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Government’s new Internal Market Bill ‘will undermine trust in UK’

18 September 2020

Government is warned by EU not to violate international law


The Internal Market Bill has brought back the prospect of delays on the Irish border, such as these during police coronavirus checks in April this year

The Internal Market Bill has brought back the prospect of delays on the Irish border, such as these during police coronavirus checks in April this yea...

CHURCHES in Britain have declined official comment on the Government’s UK Internal Market Bill, which passed its first parliamentary reading on Monday. Senior figures at home and abroad, however, have voiced concern about the measure, amid fears that it could violate international law and damage the country’s international standing.

In a series of messages on Twitter, the Bishop of Liverpool, the Rt Revd Paul Bayes, said that the UK was now “in a bad way”, and that he wondered “why any country would ever sign a document with Britain again”. A Roman Catholic Cardinal in Brussels warned against breaking “too much china”.

The proposed law, allowing the Government to override parts of Britain’s Withdrawal Agreement with the European Union, cleared its first reading on Monday night by 340 votes to 263, despite opposition from some Conservative MPs and several former prime ministers, including John Major and Tony Blair.

Ministers insist that it will safeguard Northern Ireland’s links with the UK if negotiations for a British-EU trade deal break down. Critics warn, however, that it risks damaging Britain’s image by breaching international law, and further opposition is likely as the legislation receives scrutiny in the House of Lords.

Bishop Bayes also retweeted harsh criticisms of the Bill by the Labour MP David Lammy and the columnist Peter Oborne, and thanked the Government’s Special Envoy for Freedom of Religion, Rehman Chishti, for resigning over the issue on Monday.

A spokesman for the Church of Ireland, Peter Cheney, said that the new Archbishop of Armagh, the Most Revd John McDowell, and other bishops had not made any statement about the Bill’s likely impact in Northern Ireland.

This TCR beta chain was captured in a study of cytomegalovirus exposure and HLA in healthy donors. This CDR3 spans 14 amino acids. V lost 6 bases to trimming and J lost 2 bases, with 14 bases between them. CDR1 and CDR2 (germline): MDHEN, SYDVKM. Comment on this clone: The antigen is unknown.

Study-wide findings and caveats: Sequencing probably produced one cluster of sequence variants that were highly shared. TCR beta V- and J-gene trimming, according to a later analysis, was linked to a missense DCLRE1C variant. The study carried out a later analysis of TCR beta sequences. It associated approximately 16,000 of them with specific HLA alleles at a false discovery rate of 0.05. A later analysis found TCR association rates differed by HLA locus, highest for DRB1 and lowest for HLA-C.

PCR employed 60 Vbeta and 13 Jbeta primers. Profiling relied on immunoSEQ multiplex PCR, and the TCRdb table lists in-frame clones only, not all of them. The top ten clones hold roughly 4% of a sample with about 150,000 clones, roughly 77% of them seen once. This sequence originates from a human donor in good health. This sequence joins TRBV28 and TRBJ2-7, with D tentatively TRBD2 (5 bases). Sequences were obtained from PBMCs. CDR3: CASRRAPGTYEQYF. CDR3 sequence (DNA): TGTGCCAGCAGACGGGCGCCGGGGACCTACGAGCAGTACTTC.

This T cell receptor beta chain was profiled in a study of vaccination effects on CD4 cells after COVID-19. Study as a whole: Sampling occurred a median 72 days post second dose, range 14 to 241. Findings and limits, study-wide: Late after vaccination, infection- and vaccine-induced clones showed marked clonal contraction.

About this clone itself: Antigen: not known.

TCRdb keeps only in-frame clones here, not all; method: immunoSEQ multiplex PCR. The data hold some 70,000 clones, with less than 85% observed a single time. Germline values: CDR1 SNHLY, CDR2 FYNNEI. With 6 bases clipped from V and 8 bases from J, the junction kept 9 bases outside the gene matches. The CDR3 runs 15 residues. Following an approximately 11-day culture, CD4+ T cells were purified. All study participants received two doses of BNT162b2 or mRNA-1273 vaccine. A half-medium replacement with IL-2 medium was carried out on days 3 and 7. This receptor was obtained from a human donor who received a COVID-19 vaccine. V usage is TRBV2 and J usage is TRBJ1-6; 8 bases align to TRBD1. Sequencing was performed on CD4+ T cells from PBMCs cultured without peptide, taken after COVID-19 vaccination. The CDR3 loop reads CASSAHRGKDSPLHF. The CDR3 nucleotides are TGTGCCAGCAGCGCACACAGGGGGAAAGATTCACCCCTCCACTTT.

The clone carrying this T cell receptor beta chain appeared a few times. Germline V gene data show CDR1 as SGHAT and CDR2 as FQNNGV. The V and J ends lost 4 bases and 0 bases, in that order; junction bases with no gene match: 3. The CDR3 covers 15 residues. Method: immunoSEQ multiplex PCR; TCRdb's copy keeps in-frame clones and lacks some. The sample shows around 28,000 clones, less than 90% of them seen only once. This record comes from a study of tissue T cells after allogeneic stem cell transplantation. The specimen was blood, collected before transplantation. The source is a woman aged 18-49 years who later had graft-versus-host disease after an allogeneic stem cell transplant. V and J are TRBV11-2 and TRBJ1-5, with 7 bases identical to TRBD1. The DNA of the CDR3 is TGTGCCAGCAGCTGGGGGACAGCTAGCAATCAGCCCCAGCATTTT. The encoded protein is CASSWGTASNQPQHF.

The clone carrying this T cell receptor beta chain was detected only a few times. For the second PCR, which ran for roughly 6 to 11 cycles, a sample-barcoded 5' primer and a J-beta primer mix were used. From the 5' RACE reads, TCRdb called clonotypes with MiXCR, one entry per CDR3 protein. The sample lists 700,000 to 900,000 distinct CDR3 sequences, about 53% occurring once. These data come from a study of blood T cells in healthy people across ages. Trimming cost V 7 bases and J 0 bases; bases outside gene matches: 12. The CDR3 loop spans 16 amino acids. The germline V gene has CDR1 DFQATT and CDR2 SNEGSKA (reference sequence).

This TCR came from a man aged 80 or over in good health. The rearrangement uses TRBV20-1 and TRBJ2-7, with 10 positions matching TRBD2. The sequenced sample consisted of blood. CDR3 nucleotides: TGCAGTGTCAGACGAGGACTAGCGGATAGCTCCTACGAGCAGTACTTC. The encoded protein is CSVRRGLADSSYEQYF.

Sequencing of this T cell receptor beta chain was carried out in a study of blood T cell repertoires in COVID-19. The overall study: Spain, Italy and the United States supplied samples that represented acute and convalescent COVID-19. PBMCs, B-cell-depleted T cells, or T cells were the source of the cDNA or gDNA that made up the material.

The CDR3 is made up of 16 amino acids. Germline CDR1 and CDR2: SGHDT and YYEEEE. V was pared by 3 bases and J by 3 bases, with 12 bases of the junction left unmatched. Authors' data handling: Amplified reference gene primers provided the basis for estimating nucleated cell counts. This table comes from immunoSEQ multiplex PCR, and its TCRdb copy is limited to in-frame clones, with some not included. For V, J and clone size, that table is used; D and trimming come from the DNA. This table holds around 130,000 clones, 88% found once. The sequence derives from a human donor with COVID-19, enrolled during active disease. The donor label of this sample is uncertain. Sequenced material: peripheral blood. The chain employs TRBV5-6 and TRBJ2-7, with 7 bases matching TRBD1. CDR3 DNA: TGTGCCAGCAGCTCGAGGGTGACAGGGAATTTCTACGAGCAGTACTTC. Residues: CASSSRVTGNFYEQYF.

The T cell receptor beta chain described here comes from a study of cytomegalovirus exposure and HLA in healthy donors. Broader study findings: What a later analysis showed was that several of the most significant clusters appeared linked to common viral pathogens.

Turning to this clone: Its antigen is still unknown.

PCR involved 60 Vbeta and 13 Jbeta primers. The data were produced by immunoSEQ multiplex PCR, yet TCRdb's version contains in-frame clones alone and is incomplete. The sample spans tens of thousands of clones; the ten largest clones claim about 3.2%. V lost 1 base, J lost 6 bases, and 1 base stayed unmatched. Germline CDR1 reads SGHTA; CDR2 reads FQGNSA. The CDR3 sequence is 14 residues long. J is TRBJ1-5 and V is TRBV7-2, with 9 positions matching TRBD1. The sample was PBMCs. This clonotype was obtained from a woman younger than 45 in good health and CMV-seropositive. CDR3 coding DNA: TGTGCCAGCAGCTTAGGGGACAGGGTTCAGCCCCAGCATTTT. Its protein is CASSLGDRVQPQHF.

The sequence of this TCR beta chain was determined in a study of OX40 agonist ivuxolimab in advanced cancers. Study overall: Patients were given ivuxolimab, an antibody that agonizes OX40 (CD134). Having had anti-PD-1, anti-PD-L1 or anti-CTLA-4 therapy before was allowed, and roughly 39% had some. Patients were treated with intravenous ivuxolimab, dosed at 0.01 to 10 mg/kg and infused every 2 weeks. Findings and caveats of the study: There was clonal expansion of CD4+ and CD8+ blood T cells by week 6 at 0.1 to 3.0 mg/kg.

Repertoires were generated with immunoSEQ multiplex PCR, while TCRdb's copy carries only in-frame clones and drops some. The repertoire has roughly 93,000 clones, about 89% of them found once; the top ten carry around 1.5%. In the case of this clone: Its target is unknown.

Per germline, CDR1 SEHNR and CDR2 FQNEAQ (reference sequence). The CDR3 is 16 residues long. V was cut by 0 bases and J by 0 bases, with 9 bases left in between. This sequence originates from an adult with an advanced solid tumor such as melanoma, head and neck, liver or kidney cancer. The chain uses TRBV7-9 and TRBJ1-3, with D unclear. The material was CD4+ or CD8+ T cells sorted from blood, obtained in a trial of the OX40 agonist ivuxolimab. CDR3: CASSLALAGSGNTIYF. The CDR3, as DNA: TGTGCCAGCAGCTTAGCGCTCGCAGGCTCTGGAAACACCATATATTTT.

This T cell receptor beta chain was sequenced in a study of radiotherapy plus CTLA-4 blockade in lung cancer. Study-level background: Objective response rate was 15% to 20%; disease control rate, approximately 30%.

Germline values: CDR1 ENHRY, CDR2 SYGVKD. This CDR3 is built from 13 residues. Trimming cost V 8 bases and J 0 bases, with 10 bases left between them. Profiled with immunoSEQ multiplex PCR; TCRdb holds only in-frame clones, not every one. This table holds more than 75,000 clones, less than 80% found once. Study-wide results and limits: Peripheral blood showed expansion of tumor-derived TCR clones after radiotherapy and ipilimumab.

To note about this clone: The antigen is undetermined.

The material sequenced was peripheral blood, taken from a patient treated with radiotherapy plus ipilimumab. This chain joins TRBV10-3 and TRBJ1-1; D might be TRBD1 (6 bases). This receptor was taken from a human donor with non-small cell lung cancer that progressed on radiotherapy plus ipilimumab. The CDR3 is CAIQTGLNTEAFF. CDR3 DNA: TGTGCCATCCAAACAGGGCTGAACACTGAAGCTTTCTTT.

The communications director of the diocese in Europe, Damian Thwaites, said that legal and academic views of the Bill were being provided by EU and international lawyers, but declined to offer an official diocesan perspective.

One of Europe’s most prominent Roman Catholic cardinals criticised the UK Government, however, saying that he felt hurt by the current “messy situation”. Cardinal Jean-Claude Hollerich, president of the Commission of EU Bishops Conferences, COMECE, told the KNA news agency: “I have problems understanding when there’s no longer a will to uphold contracts, since this calls into question the foundations of co-operation.” He said he had discussed the current dispute with the Pope on Thursday of last week.

“I’m not suggesting Prime Minister Johnson is a populist. But his behaviour is populist, and such dangerous tendencies can prove highly damaging to the world order. I hope the citizens of the EU and UK will stay friends, and not break too much china.”

The Bishop of London, the Rt Revd Sarah Mullally, was among the many bishops who cautioned a year ago against leaving the EU without a deal, and the Archbishop of Canterbury joined more than 100 bishops in deploring the “unacceptable” language used in Brexit debates in September 2019 (News, 30 August 2019, 4 October 2019).

In a statement last week, the EU Commission said that “timely and full implementation” of the Withdrawal Agreement, including its protocol on Northern Ireland, remained a “legal obligation” for the British Government. Any violation would “break international law, undermine trust, and put at risk the ongoing future relationship negotiations”.

It said that the Northern Ireland Protocol, aimed at protecting peace and stability, formed an “essential part” of the Agreement, and had resulted from “long, detailed, and difficult negotiations between the EU and the UK”.

The UK had already “seriously damaged trust” by putting forward the UK Internal Market Bill, the Commission warned. Its adoption would mark “an extremely serious violation of international law”.

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